BFD Overview

Bidirectional Forwarding Detection is a network protocol that permits low overhead and rapid detection of changes in paths reachability between two network devices.

There was a need to have a replaceholder for other keepalive and hello mechanisms provided by other routing protocols. Actually, BFD detects faster failures, than those mentioned mechanisms, and as such it becomes a mandatory requirement in today deployments.

BFD principle consists in exchanging specific packets with remote peer. As such, it is needed to configure both endpoints with BFD. The rate of emission and failover criterium are embedded in the packets. Based on the non reception of packets, the BFD endpoint will accordingly detect a failover with remote endpoint.

The protocol has improved along the years, and became a standard, from 2011. Initially, protocol was supporting only connected links, with single-hop. Now, BFD is able to monitor non directly connected links, with the multi-hop. BFD can also work in echo-mode. Both IPv4 or IPv6 links can be monitored.

BFD notifies the user about the reachability of such paths, and can also interact with other routing protocols. This is the case with BGP, where neighbors can be monitored by using BFD. This is also the case with OSPF and OSPF v3. As such, BFD notifies daemons of the rapid change on path reachability, and as consequence, routing protocols update routing tables quicker.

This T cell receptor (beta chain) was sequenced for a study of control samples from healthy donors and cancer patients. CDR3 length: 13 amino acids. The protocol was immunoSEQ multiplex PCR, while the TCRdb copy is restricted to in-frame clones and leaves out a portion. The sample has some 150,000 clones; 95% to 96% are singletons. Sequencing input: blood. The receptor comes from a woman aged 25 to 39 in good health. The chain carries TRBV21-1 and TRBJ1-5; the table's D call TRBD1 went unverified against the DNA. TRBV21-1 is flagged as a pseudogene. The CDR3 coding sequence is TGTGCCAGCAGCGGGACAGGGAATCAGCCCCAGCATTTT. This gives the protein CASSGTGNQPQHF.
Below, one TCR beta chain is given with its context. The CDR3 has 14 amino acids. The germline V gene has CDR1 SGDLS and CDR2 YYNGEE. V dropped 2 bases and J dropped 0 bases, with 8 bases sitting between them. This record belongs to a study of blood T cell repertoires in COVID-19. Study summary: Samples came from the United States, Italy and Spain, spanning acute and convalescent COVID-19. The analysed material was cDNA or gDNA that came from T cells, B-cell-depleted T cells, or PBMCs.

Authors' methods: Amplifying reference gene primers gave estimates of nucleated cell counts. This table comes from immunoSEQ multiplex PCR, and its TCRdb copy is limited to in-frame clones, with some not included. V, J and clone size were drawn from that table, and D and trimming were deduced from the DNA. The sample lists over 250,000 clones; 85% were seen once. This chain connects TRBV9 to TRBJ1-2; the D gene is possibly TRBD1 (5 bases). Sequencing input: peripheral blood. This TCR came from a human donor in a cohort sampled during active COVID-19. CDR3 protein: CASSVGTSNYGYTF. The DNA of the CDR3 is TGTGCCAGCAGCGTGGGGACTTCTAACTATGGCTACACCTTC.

BFD Packets

BFD operates over UDP protocol. Destination port 3784 is used by BFD single-hop, while 4784 port is used by BFD multi-hop. echo-mode uses 3785 port. Moreover, the source port range is limited by the standard, as it can operate over the range from 49152 to 65535.

The BFD control packets payload contains some fields that determine how the BFD operates. For instance, if echo-mode is used, a field indicates that echo mode is used. It contains a discriminator ID, that is locally generated and determines the BFD session itself. the remote discriminator of remote endpoint is also mentioned in the BFD packet.

As mentioned before, BFD operates on time constraints. Those time constraints are chosen, after exchanging between both endpoints. The timer constraints are encoded in the BFD control packet. For instance, the local endpoint indicates the desired received interval that the remote endpoint can use to send BFD control packets. Reversely, the desired transmitted interval is also encoded in the packet.

BFD Operation

The main operation of BFD is to detect the quickest possible the loss of a remote peer. The detection time is calculated independently in each direction by the receiving system based on the negotiated transmit interval and the detection multiplier. For instance, if the agreed transmit interval is set to 100 ms, and the detection multiplier is set to three, the timeout calculation will be around 300 ms.


The BFD is handled by FRR. Following features are provided:

RFC 5880:

Bidirectional Forwarding Detection (BFD)

RFC 5881:

Bidirectional Forwarding Detection (BFD) for IPv4 and IPv6 (Single Hop)

RFC 5882:

Generic Application of Bidirectional Forwarding Detection (BFD)

RFC 5883:

Bidirectional Forwarding Detection (BFD) for Multihop Pathq

See also

The command reference for details.